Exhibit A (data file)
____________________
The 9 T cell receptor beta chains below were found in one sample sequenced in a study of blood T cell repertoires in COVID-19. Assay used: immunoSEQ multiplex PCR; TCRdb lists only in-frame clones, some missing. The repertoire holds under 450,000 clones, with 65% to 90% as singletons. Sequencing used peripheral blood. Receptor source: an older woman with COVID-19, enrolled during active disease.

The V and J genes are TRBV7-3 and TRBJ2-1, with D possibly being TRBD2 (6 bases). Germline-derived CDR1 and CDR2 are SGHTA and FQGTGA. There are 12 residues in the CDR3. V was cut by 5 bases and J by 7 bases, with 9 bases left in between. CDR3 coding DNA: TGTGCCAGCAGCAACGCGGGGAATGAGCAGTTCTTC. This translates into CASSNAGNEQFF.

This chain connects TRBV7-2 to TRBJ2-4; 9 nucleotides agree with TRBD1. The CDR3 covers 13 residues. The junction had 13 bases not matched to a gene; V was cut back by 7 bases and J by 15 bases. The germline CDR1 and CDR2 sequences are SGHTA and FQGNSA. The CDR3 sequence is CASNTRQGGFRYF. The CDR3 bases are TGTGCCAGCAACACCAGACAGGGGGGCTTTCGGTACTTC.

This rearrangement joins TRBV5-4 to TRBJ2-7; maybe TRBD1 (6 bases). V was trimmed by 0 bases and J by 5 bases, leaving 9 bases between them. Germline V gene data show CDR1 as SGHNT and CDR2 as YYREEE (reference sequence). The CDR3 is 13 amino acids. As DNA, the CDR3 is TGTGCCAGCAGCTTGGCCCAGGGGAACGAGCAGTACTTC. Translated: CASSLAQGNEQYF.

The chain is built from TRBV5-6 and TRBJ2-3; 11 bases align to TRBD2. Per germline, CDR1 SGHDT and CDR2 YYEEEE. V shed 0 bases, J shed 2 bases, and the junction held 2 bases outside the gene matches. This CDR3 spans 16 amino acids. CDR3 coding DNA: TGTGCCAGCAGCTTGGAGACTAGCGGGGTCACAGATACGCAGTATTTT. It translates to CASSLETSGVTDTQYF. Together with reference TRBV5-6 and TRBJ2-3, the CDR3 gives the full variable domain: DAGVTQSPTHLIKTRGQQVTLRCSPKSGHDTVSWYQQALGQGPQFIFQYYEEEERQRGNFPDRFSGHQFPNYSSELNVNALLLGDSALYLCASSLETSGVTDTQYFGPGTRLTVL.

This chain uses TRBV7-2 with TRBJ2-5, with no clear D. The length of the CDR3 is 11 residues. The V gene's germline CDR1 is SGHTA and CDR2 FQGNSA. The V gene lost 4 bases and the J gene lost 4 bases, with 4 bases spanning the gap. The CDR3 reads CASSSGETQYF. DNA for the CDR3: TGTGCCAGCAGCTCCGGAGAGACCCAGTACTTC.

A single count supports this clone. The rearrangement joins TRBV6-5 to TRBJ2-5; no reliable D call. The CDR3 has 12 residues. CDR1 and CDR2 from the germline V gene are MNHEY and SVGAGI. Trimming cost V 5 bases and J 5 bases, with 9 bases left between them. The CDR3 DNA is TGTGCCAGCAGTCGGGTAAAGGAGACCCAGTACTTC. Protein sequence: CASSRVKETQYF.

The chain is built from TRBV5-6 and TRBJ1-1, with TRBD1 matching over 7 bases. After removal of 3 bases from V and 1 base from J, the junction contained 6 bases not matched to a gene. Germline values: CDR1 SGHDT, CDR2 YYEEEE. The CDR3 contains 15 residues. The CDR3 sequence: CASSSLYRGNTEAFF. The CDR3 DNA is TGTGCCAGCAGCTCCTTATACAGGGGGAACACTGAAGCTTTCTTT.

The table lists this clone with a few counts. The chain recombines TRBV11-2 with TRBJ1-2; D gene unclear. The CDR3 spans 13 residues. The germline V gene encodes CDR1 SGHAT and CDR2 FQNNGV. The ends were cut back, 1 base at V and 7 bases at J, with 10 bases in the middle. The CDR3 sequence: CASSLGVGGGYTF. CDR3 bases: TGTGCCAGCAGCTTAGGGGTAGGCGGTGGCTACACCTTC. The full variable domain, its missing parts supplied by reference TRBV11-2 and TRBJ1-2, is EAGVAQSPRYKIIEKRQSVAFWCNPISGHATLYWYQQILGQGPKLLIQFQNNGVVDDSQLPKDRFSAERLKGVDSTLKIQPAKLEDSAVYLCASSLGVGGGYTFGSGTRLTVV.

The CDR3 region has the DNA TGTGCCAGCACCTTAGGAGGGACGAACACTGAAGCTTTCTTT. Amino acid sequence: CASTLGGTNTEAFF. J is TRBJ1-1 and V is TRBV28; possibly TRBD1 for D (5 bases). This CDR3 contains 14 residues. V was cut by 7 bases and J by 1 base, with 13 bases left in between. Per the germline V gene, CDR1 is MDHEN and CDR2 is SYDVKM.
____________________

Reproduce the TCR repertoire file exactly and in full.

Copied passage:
The 9 T cell receptor beta chains below were found in one sample sequenced in a study of blood T cell repertoires in COVID-19. Assay used: immunoSEQ multiplex PCR; TCRdb lists only in-frame clones, some missing. The repertoire holds under 450,000 clones, with 65% to 90% as singletons. Sequencing used peripheral blood. Receptor source: an older woman with COVID-19, enrolled during active disease.

The V and J genes are TRBV7-3 and TRBJ2-1, with D possibly being TRBD2 (6 bases). Germline-derived CDR1 and CDR2 are SGHTA and FQGTGA. There are 12 residues in the CDR3. V was cut by 5 bases and J by 7 bases, with 9 bases left in between. CDR3 coding DNA: TGTGCCAGCAGCAACGCGGGGAATGAGCAGTTCTTC. This translates into CASSNAGNEQFF.

This chain connects TRBV7-2 to TRBJ2-4; 9 nucleotides agree with TRBD1. The CDR3 covers 13 residues. The junction had 13 bases not matched to a gene; V was cut back by 7 bases and J by 15 bases. The germline CDR1 and CDR2 sequences are SGHTA and FQGNSA. The CDR3 sequence is CASNTRQGGFRYF. The CDR3 bases are TGTGCCAGCAACACCAGACAGGGGGGCTTTCGGTACTTC.

This rearrangement joins TRBV5-4 to TRBJ2-7; maybe TRBD1 (6 bases). V was trimmed by 0 bases and J by 5 bases, leaving 9 bases between them. Germline V gene data show CDR1 as SGHNT and CDR2 as YYREEE (reference sequence). The CDR3 is 13 amino acids. As DNA, the CDR3 is TGTGCCAGCAGCTTGGCCCAGGGGAACGAGCAGTACTTC. Translated: CASSLAQGNEQYF.

The chain is built from TRBV5-6 and TRBJ2-3; 11 bases align to TRBD2. Per germline, CDR1 SGHDT and CDR2 YYEEEE. V shed 0 bases, J shed 2 bases, and the junction held 2 bases outside the gene matches. This CDR3 spans 16 amino acids. CDR3 coding DNA: TGTGCCAGCAGCTTGGAGACTAGCGGGGTCACAGATACGCAGTATTTT. It translates to CASSLETSGVTDTQYF. Together with reference TRBV5-6 and TRBJ2-3, the CDR3 gives the full variable domain: DAGVTQSPTHLIKTRGQQVTLRCSPKSGHDTVSWYQQALGQGPQFIFQYYEEEERQRGNFPDRFSGHQFPNYSSELNVNALLLGDSALYLCASSLETSGVTDTQYFGPGTRLTVL.

This chain uses TRBV7-2 with TRBJ2-5, with no clear D. The length of the CDR3 is 11 residues. The V gene's germline CDR1 is SGHTA and CDR2 FQGNSA. The V gene lost 4 bases and the J gene lost 4 bases, with 4 bases spanning the gap. The CDR3 reads CASSSGETQYF. DNA for the CDR3: TGTGCCAGCAGCTCCGGAGAGACCCAGTACTTC.

A single count supports this clone. The rearrangement joins TRBV6-5 to TRBJ2-5; no reliable D call. The CDR3 has 12 residues. CDR1 and CDR2 from the germline V gene are MNHEY and SVGAGI. Trimming cost V 5 bases and J 5 bases, with 9 bases left between them. The CDR3 DNA is TGTGCCAGCAGTCGGGTAAAGGAGACCCAGTACTTC. Protein sequence: CASSRVKETQYF.

The chain is built from TRBV5-6 and TRBJ1-1, with TRBD1 matching over 7 bases. After removal of 3 bases from V and 1 base from J, the junction contained 6 bases not matched to a gene. Germline values: CDR1 SGHDT, CDR2 YYEEEE. The CDR3 contains 15 residues. The CDR3 sequence: CASSSLYRGNTEAFF. The CDR3 DNA is TGTGCCAGCAGCTCCTTATACAGGGGGAACACTGAAGCTTTCTTT.

The table lists this clone with a few counts. The chain recombines TRBV11-2 with TRBJ1-2; D gene unclear. The CDR3 spans 13 residues. The germline V gene encodes CDR1 SGHAT and CDR2 FQNNGV. The ends were cut back, 1 base at V and 7 bases at J, with 10 bases in the middle. The CDR3 sequence: CASSLGVGGGYTF. CDR3 bases: TGTGCCAGCAGCTTAGGGGTAGGCGGTGGCTACACCTTC. The full variable domain, its missing parts supplied by reference TRBV11-2 and TRBJ1-2, is EAGVAQSPRYKIIEKRQSVAFWCNPISGHATLYWYQQILGQGPKLLIQFQNNGVVDDSQLPKDRFSAERLKGVDSTLKIQPAKLEDSAVYLCASSLGVGGGYTFGSGTRLTVV.

The CDR3 region has the DNA TGTGCCAGCACCTTAGGAGGGACGAACACTGAAGCTTTCTTT. Amino acid sequence: CASTLGGTNTEAFF. J is TRBJ1-1 and V is TRBV28; possibly TRBD1 for D (5 bases). This CDR3 contains 14 residues. V was cut by 7 bases and J by 1 base, with 13 bases left in between. Per the germline V gene, CDR1 is MDHEN and CDR2 is SYDVKM.